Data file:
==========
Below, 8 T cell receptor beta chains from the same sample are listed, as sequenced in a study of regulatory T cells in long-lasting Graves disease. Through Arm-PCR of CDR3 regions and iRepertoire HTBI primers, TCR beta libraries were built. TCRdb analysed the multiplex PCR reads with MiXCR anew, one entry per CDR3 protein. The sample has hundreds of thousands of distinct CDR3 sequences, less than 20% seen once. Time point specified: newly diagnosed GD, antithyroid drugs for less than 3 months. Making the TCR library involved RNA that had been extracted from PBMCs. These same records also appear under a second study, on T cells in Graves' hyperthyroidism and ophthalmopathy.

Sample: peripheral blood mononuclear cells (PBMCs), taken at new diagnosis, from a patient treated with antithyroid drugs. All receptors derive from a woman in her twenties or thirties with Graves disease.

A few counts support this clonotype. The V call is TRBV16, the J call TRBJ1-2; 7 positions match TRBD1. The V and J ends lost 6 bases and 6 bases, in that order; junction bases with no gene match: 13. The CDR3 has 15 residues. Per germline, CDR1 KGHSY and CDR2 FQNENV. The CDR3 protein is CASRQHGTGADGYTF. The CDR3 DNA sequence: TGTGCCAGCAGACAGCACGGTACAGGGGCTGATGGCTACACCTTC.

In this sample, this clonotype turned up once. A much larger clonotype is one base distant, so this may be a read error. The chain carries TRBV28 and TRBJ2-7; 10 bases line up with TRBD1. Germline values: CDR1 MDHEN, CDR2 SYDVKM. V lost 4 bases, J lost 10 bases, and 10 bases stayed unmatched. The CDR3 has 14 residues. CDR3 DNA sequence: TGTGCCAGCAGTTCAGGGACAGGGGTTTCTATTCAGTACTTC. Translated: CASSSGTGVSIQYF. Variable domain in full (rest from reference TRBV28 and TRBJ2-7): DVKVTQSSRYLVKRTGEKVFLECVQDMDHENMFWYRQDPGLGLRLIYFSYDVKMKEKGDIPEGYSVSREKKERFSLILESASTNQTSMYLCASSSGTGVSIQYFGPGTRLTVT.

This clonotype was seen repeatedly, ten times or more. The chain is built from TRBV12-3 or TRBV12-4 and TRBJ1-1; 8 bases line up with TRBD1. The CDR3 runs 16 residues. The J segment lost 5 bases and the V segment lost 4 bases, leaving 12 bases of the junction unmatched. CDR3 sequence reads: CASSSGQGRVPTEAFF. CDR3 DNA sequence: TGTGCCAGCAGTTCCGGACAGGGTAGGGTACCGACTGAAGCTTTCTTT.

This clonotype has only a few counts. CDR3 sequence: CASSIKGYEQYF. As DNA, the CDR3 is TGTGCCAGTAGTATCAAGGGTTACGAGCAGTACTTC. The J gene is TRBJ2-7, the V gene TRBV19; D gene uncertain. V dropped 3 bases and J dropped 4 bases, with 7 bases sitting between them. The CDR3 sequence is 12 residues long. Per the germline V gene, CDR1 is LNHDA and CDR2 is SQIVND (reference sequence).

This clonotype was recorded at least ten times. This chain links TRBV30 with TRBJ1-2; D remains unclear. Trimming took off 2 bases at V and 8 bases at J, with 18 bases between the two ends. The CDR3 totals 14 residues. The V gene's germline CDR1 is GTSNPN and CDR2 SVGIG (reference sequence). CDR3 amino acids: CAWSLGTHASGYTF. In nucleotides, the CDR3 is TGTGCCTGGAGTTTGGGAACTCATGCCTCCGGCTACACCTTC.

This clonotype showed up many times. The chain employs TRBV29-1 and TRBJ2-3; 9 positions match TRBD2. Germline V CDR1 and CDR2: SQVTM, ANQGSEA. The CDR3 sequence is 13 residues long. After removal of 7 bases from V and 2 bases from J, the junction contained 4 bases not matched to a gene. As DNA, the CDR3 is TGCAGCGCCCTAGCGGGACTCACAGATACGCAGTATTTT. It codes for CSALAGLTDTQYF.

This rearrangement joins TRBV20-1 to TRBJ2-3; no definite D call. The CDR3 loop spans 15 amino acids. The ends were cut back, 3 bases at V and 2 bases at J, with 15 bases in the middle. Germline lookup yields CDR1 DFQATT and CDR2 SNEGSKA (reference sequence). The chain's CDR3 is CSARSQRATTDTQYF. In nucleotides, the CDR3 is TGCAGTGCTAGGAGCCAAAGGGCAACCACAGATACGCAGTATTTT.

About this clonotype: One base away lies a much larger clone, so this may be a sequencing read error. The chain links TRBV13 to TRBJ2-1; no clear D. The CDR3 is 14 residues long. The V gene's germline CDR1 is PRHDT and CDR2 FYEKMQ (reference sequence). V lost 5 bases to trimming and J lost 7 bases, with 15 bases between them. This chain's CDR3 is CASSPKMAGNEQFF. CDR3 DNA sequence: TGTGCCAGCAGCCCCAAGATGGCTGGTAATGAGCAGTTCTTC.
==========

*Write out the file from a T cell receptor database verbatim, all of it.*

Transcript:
Below, 8 T cell receptor beta chains from the same sample are listed, as sequenced in a study of regulatory T cells in long-lasting Graves disease. Through Arm-PCR of CDR3 regions and iRepertoire HTBI primers, TCR beta libraries were built. TCRdb analysed the multiplex PCR reads with MiXCR anew, one entry per CDR3 protein. The sample has hundreds of thousands of distinct CDR3 sequences, less than 20% seen once. Time point specified: newly diagnosed GD, antithyroid drugs for less than 3 months. Making the TCR library involved RNA that had been extracted from PBMCs. These same records also appear under a second study, on T cells in Graves' hyperthyroidism and ophthalmopathy.

Sample: peripheral blood mononuclear cells (PBMCs), taken at new diagnosis, from a patient treated with antithyroid drugs. All receptors derive from a woman in her twenties or thirties with Graves disease.

A few counts support this clonotype. The V call is TRBV16, the J call TRBJ1-2; 7 positions match TRBD1. The V and J ends lost 6 bases and 6 bases, in that order; junction bases with no gene match: 13. The CDR3 has 15 residues. Per germline, CDR1 KGHSY and CDR2 FQNENV. The CDR3 protein is CASRQHGTGADGYTF. The CDR3 DNA sequence: TGTGCCAGCAGACAGCACGGTACAGGGGCTGATGGCTACACCTTC.

In this sample, this clonotype turned up once. A much larger clonotype is one base distant, so this may be a read error. The chain carries TRBV28 and TRBJ2-7; 10 bases line up with TRBD1. Germline values: CDR1 MDHEN, CDR2 SYDVKM. V lost 4 bases, J lost 10 bases, and 10 bases stayed unmatched. The CDR3 has 14 residues. CDR3 DNA sequence: TGTGCCAGCAGTTCAGGGACAGGGGTTTCTATTCAGTACTTC. Translated: CASSSGTGVSIQYF. Variable domain in full (rest from reference TRBV28 and TRBJ2-7): DVKVTQSSRYLVKRTGEKVFLECVQDMDHENMFWYRQDPGLGLRLIYFSYDVKMKEKGDIPEGYSVSREKKERFSLILESASTNQTSMYLCASSSGTGVSIQYFGPGTRLTVT.

This clonotype was seen repeatedly, ten times or more. The chain is built from TRBV12-3 or TRBV12-4 and TRBJ1-1; 8 bases line up with TRBD1. The CDR3 runs 16 residues. The J segment lost 5 bases and the V segment lost 4 bases, leaving 12 bases of the junction unmatched. CDR3 sequence reads: CASSSGQGRVPTEAFF. CDR3 DNA sequence: TGTGCCAGCAGTTCCGGACAGGGTAGGGTACCGACTGAAGCTTTCTTT.

This clonotype has only a few counts. CDR3 sequence: CASSIKGYEQYF. As DNA, the CDR3 is TGTGCCAGTAGTATCAAGGGTTACGAGCAGTACTTC. The J gene is TRBJ2-7, the V gene TRBV19; D gene uncertain. V dropped 3 bases and J dropped 4 bases, with 7 bases sitting between them. The CDR3 sequence is 12 residues long. Per the germline V gene, CDR1 is LNHDA and CDR2 is SQIVND (reference sequence).

This clonotype was recorded at least ten times. This chain links TRBV30 with TRBJ1-2; D remains unclear. Trimming took off 2 bases at V and 8 bases at J, with 18 bases between the two ends. The CDR3 totals 14 residues. The V gene's germline CDR1 is GTSNPN and CDR2 SVGIG (reference sequence). CDR3 amino acids: CAWSLGTHASGYTF. In nucleotides, the CDR3 is TGTGCCTGGAGTTTGGGAACTCATGCCTCCGGCTACACCTTC.

This clonotype showed up many times. The chain employs TRBV29-1 and TRBJ2-3; 9 positions match TRBD2. Germline V CDR1 and CDR2: SQVTM, ANQGSEA. The CDR3 sequence is 13 residues long. After removal of 7 bases from V and 2 bases from J, the junction contained 4 bases not matched to a gene. As DNA, the CDR3 is TGCAGCGCCCTAGCGGGACTCACAGATACGCAGTATTTT. It codes for CSALAGLTDTQYF.

This rearrangement joins TRBV20-1 to TRBJ2-3; no definite D call. The CDR3 loop spans 15 amino acids. The ends were cut back, 3 bases at V and 2 bases at J, with 15 bases in the middle. Germline lookup yields CDR1 DFQATT and CDR2 SNEGSKA (reference sequence). The chain's CDR3 is CSARSQRATTDTQYF. In nucleotides, the CDR3 is TGCAGTGCTAGGAGCCAAAGGGCAACCACAGATACGCAGTATTTT.

About this clonotype: One base away lies a much larger clone, so this may be a sequencing read error. The chain links TRBV13 to TRBJ2-1; no clear D. The CDR3 is 14 residues long. The V gene's germline CDR1 is PRHDT and CDR2 FYEKMQ (reference sequence). V lost 5 bases to trimming and J lost 7 bases, with 15 bases between them. This chain's CDR3 is CASSPKMAGNEQFF. CDR3 DNA sequence: TGTGCCAGCAGCCCCAAGATGGCTGGTAATGAGCAGTTCTTC.